Algorithm Types and Plug-In Scripts


If an algorithm type has been written using the scripting
tool, the algorithm type must reference the script (rather
than a Java or Cobol program name)
MO
Programming
Language

Business
Object
BO
Algorithm

5 - 15

3
4

Algorithm

1
Plug-In
Script
2

Algorithm
Type

Copyright 2009, Oracle. All rights reserved.

Step

Writing An Algorithm Using A Script

Declaring A Script's Data Area

Copyright 2009, Oracle. All rights reserved.

A Script's Data Area Is An XML Document


A plug-in script is similar to other programming languages in that it has a data area that holds the
data used in its logic
This data area is actually an XML document
This XML document is simply an aggregation of the various objects referenced in the script
Let's assume you have a "validation" plug-in script that needs to retrieve information about the customer
and its account; this script's data area would be an XML document that contains the elements for the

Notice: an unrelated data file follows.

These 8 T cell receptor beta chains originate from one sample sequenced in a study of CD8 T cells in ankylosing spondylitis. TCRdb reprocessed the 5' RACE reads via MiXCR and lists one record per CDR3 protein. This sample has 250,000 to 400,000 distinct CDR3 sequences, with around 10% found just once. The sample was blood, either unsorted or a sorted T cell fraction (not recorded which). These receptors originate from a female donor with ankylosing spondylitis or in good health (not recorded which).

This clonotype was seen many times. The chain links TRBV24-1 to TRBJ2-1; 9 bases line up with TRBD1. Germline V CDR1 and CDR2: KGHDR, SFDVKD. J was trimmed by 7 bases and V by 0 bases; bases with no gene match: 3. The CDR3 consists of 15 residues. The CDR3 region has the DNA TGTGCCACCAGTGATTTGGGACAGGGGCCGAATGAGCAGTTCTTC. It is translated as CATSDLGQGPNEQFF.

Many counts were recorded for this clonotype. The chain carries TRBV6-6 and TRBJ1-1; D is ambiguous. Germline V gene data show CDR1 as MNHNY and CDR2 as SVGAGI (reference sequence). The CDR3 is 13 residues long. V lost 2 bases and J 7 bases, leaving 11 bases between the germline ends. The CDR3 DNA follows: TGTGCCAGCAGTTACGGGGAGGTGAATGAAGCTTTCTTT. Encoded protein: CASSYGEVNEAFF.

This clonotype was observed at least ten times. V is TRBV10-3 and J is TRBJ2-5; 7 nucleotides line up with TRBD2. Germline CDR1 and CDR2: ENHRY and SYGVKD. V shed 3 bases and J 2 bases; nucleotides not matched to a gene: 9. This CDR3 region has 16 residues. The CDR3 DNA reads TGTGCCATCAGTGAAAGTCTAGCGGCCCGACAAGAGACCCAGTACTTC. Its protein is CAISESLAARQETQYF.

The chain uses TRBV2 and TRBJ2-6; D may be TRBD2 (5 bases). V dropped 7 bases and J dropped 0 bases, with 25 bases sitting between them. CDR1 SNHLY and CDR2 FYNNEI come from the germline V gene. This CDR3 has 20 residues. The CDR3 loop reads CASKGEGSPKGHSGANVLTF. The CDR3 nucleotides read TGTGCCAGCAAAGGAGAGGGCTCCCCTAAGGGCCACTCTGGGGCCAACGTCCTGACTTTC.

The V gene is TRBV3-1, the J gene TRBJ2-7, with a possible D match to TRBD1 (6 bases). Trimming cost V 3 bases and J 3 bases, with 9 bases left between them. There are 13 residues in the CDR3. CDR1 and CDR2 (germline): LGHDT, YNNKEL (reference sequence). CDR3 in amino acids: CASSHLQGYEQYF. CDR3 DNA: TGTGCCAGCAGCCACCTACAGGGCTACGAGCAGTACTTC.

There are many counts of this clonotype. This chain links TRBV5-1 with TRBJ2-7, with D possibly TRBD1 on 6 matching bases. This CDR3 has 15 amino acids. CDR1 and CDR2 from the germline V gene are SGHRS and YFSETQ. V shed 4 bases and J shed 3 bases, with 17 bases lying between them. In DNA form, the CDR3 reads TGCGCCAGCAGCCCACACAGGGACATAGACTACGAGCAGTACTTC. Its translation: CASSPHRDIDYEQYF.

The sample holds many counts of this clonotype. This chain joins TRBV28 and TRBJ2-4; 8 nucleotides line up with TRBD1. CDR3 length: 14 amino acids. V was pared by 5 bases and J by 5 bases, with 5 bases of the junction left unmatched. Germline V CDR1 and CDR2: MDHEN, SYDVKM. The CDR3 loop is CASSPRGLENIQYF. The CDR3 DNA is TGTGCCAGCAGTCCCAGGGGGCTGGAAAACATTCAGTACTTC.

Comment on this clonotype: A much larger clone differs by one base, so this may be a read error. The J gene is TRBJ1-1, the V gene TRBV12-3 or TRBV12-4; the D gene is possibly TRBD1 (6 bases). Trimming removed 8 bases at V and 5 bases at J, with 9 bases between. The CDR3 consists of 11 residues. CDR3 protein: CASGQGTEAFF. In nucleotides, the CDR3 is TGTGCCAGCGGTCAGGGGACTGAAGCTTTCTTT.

customer and the account business objects

<customer>
<lastName mapField= ... />
<homePhone ... />
<mobilePhone ... />
<driversLicense ... />
...
</customer>
<account>
<creditLimit mapField= ... />
<preferredDueDay ... />
<customerClass ... />
...
</account>

5 - 17

Copyright 2009, Oracle. All rights reserved.

This XML document


represent a script's
data area

The Script's Data Area Is Constructed From Meta-data


(what else)
When you create a script, you declare its data areas in meta-data
Each entry references an object that has a schema

It's the superset of these schemas that forms the script's XML
document
Plug-in
script

Each entry references an


object that has a schema

Data Area

BO
Standalone
Service
Script

The story is almost complete

Business
Service

5 - 18

Copyright 2009, Oracle. All rights reserved.

You know about BO's and


their schemas
You learned how you can
define common data
structures in a stand-alone
data area

You'd don't know about these


yet, but these are other types
of objects that your script
can interact with

A Plug-In Script's API Is Dynamically Inserted In Its


Schema
You learned earlier that you must declare the BO on a validation plug-in script
The framework inserts this BO's schema (and then some) into the script's